John also says his family was encouraged to be involved and helped a great deal in the recovery process. “I couldn’t think or breathe,” he says. “I had to make so many decisions; my son and daughter helped me take care of things. And, we had a patient advocate that walked us through everything too. That was extremely helpful to have someone who could guide us through what we needed to do.”

As of now, Bev is able to work outside, go on trips, and visit her family. She still has difficulty speaking, but her communication continues to improve.

“I call her a miracle,” John says. “Prayer and her attitude is what got her through this. It’s her strength of character and being strong-willed that has gotten her this far.”

Bev nods her head and uses her limited speech to agree.  “It will be good,” she says.

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Take Steps to Stop Stroke

According to the National Stroke Association, physically active individuals have a 25-30 percent chance of lower risk of stroke than less active individuals. An easy way to incorporate exercise into your day is to walk. You can do it anywhere, it’s free, and it’s low impact so it can help build strong bones and muscles with a low risk of getting hurt.

Here are some tips to take a step in the right direction and get moving:

  • Before starting any exercise program, check with your physician.
  • Start small. Warm up at a slower pace for the first five minutes of your walk; then walk at a brisk pace to get your heart rate up. You should be breathing heavier, but still able to talk. Go back to a slower pace for the last five minutes of your walk.
  • Determine your own length of time that’s comfortable for you to walk at the beginning. Add a couple minutes to your walk every week.

Try to walk at least 5 days a week. Ultimately, you should aim for a minimum of 30 minutes per walk. But, if you can walk longer, go for it. This is one case where more can be better!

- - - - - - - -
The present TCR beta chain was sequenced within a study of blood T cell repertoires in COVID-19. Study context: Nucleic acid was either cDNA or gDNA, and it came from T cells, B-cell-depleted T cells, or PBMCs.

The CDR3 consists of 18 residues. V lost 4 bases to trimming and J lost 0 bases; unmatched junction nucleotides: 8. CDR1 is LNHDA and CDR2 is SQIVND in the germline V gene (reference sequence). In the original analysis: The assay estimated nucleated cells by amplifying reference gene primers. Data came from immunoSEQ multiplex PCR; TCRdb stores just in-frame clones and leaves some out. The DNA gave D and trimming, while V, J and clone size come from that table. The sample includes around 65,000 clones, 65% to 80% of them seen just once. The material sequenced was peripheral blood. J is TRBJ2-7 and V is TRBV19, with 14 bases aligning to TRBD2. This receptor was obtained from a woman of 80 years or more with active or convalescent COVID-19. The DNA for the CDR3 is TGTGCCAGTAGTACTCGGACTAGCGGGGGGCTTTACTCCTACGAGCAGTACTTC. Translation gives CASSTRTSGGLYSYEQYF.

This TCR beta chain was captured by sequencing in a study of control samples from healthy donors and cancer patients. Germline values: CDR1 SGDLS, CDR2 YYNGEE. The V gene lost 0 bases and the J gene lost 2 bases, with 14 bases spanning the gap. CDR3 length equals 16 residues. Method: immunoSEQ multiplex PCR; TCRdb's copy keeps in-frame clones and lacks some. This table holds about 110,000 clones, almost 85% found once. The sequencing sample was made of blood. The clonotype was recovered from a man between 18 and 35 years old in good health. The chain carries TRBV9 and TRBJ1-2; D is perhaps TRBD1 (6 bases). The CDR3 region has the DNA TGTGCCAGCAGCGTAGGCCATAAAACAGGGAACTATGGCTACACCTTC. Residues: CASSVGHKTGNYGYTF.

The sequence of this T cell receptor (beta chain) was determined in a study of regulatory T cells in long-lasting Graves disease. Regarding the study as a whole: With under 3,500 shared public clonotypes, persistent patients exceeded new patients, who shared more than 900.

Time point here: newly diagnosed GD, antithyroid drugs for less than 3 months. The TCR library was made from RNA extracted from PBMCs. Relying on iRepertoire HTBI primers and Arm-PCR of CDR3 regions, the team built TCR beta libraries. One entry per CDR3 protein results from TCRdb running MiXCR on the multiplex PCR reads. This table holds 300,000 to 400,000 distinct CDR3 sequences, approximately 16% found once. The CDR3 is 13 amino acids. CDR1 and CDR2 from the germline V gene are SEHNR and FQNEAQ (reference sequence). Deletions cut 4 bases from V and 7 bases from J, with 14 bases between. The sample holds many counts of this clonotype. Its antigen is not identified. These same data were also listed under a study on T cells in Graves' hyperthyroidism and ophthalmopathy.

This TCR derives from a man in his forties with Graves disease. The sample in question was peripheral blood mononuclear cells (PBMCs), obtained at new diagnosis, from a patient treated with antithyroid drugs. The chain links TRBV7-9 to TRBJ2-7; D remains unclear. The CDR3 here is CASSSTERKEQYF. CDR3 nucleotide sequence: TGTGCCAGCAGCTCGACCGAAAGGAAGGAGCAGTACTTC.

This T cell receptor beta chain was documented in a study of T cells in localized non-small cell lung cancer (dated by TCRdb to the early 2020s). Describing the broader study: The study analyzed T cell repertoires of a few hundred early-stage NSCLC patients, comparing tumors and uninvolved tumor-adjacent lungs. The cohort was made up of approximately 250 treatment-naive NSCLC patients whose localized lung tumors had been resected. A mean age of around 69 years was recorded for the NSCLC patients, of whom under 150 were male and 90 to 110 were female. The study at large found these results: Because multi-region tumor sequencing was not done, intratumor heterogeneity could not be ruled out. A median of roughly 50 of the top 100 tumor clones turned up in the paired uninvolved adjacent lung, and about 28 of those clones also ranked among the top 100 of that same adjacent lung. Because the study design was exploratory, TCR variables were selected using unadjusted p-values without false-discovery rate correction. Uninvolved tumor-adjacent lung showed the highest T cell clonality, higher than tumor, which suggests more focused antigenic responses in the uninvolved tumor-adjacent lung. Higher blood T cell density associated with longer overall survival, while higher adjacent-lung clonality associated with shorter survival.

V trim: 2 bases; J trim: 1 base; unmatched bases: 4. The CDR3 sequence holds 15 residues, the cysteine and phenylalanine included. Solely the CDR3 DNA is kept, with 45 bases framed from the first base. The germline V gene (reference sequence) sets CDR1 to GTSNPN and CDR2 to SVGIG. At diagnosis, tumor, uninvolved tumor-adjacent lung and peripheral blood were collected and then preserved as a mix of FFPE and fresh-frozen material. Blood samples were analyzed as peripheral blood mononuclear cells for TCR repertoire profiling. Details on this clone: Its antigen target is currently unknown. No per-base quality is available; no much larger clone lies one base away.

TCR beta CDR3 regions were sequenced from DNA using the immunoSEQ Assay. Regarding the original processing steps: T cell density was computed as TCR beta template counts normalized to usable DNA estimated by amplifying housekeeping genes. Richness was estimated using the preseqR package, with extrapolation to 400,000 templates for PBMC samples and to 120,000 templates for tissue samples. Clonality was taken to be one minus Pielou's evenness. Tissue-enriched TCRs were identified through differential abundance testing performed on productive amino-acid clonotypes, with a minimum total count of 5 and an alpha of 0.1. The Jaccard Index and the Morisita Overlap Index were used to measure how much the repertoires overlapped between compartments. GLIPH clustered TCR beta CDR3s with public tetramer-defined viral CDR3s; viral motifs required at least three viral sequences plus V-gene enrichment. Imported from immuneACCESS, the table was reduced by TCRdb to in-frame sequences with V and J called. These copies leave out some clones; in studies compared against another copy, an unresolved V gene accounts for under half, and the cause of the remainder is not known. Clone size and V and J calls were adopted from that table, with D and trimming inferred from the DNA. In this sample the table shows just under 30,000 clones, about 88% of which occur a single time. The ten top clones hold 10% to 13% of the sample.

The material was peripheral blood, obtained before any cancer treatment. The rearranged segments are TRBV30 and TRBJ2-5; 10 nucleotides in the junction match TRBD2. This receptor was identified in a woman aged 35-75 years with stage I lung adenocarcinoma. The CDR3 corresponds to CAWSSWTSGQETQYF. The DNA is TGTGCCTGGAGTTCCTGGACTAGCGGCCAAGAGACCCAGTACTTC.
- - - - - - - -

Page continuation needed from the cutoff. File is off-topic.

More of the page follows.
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Top 10 Reasons Being in Top 10% Matters to Our Patients

We recently were named in the Top 10% of inpatient rehabilitation facilities from among 870 facilities in the nation.
Here are our Top 10 reasons why we think this is good for our patients: 

10. Consistency.
This is our 12th year in a row of receiving this honor. Year after year, our care has been recognized as patient-centered, effective, efficient and timely.

9. The Proof is in the Pudding.
Our patients and their families can get a sense of reassurance knowing they are in good hands. We are passionate about patient care, and we strive every day to provide the highest level of care possible. It’s reassuring to know that our staff’s hard work and passion is paying off, especially when it’s recognized by an unbiased, third-party.

8. We’re Working with Our Peers to Make Things Better.
Not only for our patients, but for others around the nation. Through the UDSMR, our hospital collaborates with peers throughout the nation to share information and establish best practices for patients, helping to elevate rehabilitative care for everyone.

7. It Makes our Patients Feel Good.
When patients see that we’ve been ranked in the Top 10% in the nation, we hope it makes them feel good about being treated in our hospital.

6. More “Likes” on Facebook.
We know we’re not Justin Bieber or Taylor Swift, but we do love our fans; and we want them to love us. We like sharing good news and like it when others share it too. It always makes us feel good when we hear success stories, especially when those stories are of people being treated here in our community.

5. We get to have a party!
We’re going to celebrate this accomplishment with our patients and friends. We’re looking forward to camaraderie, music, and yummy food – and will probably eat way too much dessert. If we’re lucky, we might even get to see our CEO bust a move on the dance floor.

4. More Publicity, More Community Awareness.
We have a great work family here at the hospital, as our patients can attest. Our patients see our staff’s passion for rehabilitative care every day. As our reputation for excellent patient care continues to grow, the potential for more of our community to learn about our services grows, as well.

3. It Raises the Bar.
We’re like the Michael Phelps of rehabilitative care – top of our game. But there’s always room for improvement. Plus, we like a little challenge, especially if it means greater health care results for our patients.

2. It Brings our Community a Sense of Pride.
In the iconic lyrics of Lee Greenwood, “I’m proud to be an American.” And on behalf of our entire staff, we are proud to be part of some of the top performing rehabilitation facilities in the nation. Those in our community are able to receive some of the highest level of patient care right here in their backyard.

AND THE NUMBER ONE REASON…
1. It Matters!
We’re serious about our commitment to our patients to provide them with the highest level of rehabilitative care available. It matters. To us. To our patients. To our community.